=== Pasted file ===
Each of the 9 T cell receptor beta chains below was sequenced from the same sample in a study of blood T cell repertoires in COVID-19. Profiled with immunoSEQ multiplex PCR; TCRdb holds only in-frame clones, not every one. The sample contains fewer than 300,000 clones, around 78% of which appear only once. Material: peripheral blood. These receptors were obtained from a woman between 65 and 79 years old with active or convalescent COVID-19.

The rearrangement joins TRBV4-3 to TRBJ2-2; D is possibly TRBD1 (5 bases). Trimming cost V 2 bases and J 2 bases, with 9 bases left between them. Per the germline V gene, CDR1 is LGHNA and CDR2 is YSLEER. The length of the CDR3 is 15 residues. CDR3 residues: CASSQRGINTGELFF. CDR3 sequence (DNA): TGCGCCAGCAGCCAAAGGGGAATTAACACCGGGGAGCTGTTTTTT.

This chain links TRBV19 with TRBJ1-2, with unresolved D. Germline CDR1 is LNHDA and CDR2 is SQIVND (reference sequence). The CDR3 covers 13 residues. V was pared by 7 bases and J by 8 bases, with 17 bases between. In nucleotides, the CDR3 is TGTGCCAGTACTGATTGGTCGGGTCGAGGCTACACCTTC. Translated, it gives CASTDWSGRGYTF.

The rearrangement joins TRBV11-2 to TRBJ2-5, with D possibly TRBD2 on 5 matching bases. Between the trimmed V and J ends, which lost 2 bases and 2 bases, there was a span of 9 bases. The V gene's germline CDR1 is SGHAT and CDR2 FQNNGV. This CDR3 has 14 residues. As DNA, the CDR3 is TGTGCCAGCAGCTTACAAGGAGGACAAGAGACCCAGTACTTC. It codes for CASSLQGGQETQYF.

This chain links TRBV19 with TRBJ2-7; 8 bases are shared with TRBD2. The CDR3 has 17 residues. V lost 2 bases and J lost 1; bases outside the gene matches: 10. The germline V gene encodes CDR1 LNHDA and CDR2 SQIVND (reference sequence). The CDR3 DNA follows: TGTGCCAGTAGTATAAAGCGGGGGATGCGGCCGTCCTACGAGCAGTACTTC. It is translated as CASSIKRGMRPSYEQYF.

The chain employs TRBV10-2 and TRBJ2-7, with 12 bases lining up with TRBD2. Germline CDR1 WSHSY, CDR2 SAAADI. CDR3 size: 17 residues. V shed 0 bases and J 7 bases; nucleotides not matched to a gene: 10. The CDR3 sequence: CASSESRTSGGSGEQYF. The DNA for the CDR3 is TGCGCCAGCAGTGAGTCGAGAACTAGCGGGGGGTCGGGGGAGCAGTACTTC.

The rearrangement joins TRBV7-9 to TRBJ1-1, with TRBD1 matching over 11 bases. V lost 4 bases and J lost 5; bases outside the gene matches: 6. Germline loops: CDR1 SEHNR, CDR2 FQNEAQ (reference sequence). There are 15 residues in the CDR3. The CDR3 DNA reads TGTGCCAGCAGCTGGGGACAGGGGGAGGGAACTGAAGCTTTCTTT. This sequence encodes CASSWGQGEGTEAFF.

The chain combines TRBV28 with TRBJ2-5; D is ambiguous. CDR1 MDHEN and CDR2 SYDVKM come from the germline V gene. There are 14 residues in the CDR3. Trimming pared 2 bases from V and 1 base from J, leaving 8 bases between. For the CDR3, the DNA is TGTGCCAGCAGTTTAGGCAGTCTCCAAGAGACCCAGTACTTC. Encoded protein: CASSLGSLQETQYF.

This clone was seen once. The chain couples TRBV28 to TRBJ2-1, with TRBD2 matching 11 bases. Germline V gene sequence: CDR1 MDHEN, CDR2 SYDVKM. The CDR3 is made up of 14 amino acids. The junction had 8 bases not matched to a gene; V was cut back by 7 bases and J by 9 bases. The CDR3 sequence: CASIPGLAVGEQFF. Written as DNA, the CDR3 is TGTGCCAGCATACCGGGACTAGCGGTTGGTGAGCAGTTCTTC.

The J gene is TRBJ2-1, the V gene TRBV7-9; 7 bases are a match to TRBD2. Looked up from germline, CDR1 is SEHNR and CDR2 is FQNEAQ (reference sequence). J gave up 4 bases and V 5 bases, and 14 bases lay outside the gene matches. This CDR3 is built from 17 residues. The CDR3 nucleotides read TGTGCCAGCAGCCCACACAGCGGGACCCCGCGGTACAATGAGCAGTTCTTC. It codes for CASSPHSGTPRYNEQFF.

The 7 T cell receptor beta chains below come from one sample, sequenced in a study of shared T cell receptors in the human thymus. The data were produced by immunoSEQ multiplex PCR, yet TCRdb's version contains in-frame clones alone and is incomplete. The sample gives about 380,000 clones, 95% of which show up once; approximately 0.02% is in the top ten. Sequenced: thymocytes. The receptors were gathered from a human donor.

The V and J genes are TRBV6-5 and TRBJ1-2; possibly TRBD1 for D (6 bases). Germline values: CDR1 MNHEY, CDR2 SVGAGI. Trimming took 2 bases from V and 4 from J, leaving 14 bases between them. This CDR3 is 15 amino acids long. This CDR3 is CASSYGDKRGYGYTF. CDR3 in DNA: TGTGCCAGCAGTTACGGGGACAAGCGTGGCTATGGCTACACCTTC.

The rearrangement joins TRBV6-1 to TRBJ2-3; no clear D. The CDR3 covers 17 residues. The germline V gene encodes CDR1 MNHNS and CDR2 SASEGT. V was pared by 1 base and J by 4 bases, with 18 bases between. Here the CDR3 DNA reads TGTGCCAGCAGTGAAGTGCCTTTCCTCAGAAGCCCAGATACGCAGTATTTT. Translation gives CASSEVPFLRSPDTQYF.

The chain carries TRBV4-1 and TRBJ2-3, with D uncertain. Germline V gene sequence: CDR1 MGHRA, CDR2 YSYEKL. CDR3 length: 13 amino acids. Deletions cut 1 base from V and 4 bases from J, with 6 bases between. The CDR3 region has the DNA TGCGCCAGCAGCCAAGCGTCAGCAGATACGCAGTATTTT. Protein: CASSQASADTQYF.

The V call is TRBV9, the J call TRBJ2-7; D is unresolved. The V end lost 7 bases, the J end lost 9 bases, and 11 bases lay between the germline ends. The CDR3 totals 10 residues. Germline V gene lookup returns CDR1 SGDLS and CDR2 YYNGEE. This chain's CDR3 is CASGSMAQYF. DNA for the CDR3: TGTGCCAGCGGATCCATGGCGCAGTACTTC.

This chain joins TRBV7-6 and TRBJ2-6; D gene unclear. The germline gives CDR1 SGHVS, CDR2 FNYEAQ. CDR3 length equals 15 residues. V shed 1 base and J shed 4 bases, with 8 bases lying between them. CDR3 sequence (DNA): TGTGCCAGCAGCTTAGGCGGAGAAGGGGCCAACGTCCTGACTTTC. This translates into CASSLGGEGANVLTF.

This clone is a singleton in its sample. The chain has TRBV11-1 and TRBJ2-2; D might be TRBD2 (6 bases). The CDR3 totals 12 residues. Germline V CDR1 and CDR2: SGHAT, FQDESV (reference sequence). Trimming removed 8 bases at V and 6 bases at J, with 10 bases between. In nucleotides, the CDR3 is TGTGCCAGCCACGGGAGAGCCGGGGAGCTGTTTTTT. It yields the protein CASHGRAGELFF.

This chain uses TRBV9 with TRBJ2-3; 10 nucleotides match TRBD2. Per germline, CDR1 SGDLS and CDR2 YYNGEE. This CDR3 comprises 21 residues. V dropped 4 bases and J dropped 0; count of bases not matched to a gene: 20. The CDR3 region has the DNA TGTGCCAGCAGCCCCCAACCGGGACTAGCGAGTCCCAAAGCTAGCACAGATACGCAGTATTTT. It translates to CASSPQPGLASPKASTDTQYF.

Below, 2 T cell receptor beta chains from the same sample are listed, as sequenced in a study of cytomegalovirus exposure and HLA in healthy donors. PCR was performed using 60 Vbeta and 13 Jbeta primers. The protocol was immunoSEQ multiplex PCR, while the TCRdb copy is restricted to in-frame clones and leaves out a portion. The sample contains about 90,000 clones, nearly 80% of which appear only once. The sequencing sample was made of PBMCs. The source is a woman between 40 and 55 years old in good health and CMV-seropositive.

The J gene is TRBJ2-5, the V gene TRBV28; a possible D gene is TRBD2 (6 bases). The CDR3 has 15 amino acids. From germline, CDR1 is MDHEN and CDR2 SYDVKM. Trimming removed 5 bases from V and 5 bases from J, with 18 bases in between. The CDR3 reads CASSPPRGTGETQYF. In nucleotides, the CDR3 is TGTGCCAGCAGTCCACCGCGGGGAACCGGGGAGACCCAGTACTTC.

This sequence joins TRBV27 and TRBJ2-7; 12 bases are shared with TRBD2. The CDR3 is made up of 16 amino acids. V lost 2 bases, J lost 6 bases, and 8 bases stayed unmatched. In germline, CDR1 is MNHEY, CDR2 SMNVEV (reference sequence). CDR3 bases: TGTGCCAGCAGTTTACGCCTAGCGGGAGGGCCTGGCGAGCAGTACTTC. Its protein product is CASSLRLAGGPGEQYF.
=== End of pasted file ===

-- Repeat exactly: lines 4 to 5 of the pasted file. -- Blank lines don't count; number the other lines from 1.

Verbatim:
The rearrangement joins TRBV11-2 to TRBJ2-5, with D possibly TRBD2 on 5 matching bases. Between the trimmed V and J ends, which lost 2 bases and 2 bases, there was a span of 9 bases. The V gene's germline CDR1 is SGHAT and CDR2 FQNNGV. This CDR3 has 14 residues. As DNA, the CDR3 is TGTGCCAGCAGCTTACAAGGAGGACAAGAGACCCAGTACTTC. It codes for CASSLQGGQETQYF.

This chain links TRBV19 with TRBJ2-7; 8 bases are shared with TRBD2. The CDR3 has 17 residues. V lost 2 bases and J lost 1; bases outside the gene matches: 10. The germline V gene encodes CDR1 LNHDA and CDR2 SQIVND (reference sequence). The CDR3 DNA follows: TGTGCCAGTAGTATAAAGCGGGGGATGCGGCCGTCCTACGAGCAGTACTTC. It is translated as CASSIKRGMRPSYEQYF.